PARAÑAQUE City, Oct. 26, 2014—All interested Overseas Filipino Workers (OFWs)—retired, returnees, and current—as well as their families, are invited to a free event to be held right after the OFW Mass on Oct. 31, Friday, 10:30 a.m. to 12:30 p.m. at Grogan Hall, 2nd floor of the National Shrine of Our Mother of Perpetual Help office, Brgy. Baclaran, Parañaque City.
Dubbed “Neumann Para sa OFW ng Bayan!” the talk will be facilitated by speakers who will discuss the various programs and services the Baclaran Shrine’s St. John Neumann Migrants’ Center has in store for OFWs and their loved ones.
Moreover, an open forum is set in which coordinators and volunteers of the Neumann Center will answer questions concerning migration, living, and working abroad.
A small get-together will be held after the forum.
Interested parties are requested to confirm their attendance by messaging the St. John Neumann Migrants’ Center Facebook page, www.facebook.com/NeumannCenter?fref=ts, or by texting (+63) 917-5458-895.
Meanwhile, the Neumann Center intends to mount the third and last leg of its photo exhibit on Oct. 29, Wednesday, from 9 a.m. to 5 p.m. at the Baclaran Shrine compound.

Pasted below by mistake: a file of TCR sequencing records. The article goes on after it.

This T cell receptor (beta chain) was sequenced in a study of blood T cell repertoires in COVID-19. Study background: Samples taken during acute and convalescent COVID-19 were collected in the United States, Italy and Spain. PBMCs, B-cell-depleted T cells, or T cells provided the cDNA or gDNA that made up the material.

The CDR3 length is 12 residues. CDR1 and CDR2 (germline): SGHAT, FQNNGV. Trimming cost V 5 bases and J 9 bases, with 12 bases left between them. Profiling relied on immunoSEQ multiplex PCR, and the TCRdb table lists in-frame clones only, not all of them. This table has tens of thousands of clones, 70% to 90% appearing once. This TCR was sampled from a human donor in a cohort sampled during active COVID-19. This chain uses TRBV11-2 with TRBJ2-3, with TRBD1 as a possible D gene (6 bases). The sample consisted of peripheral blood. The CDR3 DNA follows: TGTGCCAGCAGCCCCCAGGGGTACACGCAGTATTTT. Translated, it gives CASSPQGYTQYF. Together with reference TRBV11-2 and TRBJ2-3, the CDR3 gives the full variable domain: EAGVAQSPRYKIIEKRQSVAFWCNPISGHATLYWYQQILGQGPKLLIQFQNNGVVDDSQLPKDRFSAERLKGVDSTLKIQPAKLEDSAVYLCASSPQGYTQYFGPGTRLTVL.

The exhibit, which aims to promote the Center to the public, will feature photos of its various programs, services, and activities catering to OFWs and their families, along with those of the many migrant workers it was able to help over the years.
St. John Neumann, 1811-1860
St. John Nepomucene Neumann, the Center’s patron, was born March 28, 1811 in Prachatice, Bohemia, in what is now the Czech Republic.
Like OFWs, Neumann turned migrant, ending up in the United States where he was ordained a Redemptorist (C.Ss.R.) priest, later becoming the fourth bishop of Philadelphia.
St. John Neumann died from a stroke on Jan. 5, 1860.
He was only 48.
In June 19, 1977, he was raised to the honor of the altar by then Pope Paul VI, becoming the first American prelate to be canonized.
Because of his special attachment to them, Bishop John Neumann is considered the patron saint of sick children and migrants. (Raymond A. Sebastián)